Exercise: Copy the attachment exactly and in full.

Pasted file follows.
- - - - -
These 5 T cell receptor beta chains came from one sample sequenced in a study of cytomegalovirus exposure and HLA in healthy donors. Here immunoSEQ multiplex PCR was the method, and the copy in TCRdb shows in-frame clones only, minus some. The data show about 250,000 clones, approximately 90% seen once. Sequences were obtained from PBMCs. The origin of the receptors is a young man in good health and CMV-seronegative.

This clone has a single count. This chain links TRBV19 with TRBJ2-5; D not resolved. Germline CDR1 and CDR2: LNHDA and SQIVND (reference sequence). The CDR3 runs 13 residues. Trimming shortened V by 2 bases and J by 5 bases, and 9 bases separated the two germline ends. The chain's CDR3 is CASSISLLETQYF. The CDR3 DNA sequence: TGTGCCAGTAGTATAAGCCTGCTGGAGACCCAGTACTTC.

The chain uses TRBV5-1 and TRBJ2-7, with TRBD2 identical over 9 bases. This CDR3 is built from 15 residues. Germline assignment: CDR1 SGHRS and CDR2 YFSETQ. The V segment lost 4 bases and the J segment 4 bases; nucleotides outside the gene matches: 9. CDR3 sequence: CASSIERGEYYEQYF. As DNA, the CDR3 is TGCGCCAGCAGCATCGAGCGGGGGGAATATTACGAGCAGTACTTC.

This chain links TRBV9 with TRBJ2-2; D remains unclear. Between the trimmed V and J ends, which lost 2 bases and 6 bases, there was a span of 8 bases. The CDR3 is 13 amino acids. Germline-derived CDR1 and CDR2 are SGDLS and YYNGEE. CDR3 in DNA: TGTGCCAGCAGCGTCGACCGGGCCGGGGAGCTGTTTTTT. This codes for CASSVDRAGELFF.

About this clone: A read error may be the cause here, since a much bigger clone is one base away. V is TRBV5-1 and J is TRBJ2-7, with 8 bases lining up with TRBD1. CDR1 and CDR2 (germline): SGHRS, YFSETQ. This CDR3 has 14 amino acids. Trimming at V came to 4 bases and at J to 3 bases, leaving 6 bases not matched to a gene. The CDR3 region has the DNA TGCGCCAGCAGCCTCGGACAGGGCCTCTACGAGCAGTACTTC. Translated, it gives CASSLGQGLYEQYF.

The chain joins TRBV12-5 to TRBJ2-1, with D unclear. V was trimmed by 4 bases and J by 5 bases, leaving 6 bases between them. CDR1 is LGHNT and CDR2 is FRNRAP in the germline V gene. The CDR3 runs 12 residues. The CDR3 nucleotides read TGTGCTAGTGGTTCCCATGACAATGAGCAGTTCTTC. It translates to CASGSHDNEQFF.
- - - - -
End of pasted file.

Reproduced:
These 5 T cell receptor beta chains came from one sample sequenced in a study of cytomegalovirus exposure and HLA in healthy donors. Here immunoSEQ multiplex PCR was the method, and the copy in TCRdb shows in-frame clones only, minus some. The data show about 250,000 clones, approximately 90% seen once. Sequences were obtained from PBMCs. The origin of the receptors is a young man in good health and CMV-seronegative.

This clone has a single count. This chain links TRBV19 with TRBJ2-5; D not resolved. Germline CDR1 and CDR2: LNHDA and SQIVND (reference sequence). The CDR3 runs 13 residues. Trimming shortened V by 2 bases and J by 5 bases, and 9 bases separated the two germline ends. The chain's CDR3 is CASSISLLETQYF. The CDR3 DNA sequence: TGTGCCAGTAGTATAAGCCTGCTGGAGACCCAGTACTTC.

The chain uses TRBV5-1 and TRBJ2-7, with TRBD2 identical over 9 bases. This CDR3 is built from 15 residues. Germline assignment: CDR1 SGHRS and CDR2 YFSETQ. The V segment lost 4 bases and the J segment 4 bases; nucleotides outside the gene matches: 9. CDR3 sequence: CASSIERGEYYEQYF. As DNA, the CDR3 is TGCGCCAGCAGCATCGAGCGGGGGGAATATTACGAGCAGTACTTC.

This chain links TRBV9 with TRBJ2-2; D remains unclear. Between the trimmed V and J ends, which lost 2 bases and 6 bases, there was a span of 8 bases. The CDR3 is 13 amino acids. Germline-derived CDR1 and CDR2 are SGDLS and YYNGEE. CDR3 in DNA: TGTGCCAGCAGCGTCGACCGGGCCGGGGAGCTGTTTTTT. This codes for CASSVDRAGELFF.

About this clone: A read error may be the cause here, since a much bigger clone is one base away. V is TRBV5-1 and J is TRBJ2-7, with 8 bases lining up with TRBD1. CDR1 and CDR2 (germline): SGHRS, YFSETQ. This CDR3 has 14 amino acids. Trimming at V came to 4 bases and at J to 3 bases, leaving 6 bases not matched to a gene. The CDR3 region has the DNA TGCGCCAGCAGCCTCGGACAGGGCCTCTACGAGCAGTACTTC. Translated, it gives CASSLGQGLYEQYF.

The chain joins TRBV12-5 to TRBJ2-1, with D unclear. V was trimmed by 4 bases and J by 5 bases, leaving 6 bases between them. CDR1 is LGHNT and CDR2 is FRNRAP in the germline V gene. The CDR3 runs 12 residues. The CDR3 nucleotides read TGTGCTAGTGGTTCCCATGACAATGAGCAGTTCTTC. It translates to CASGSHDNEQFF.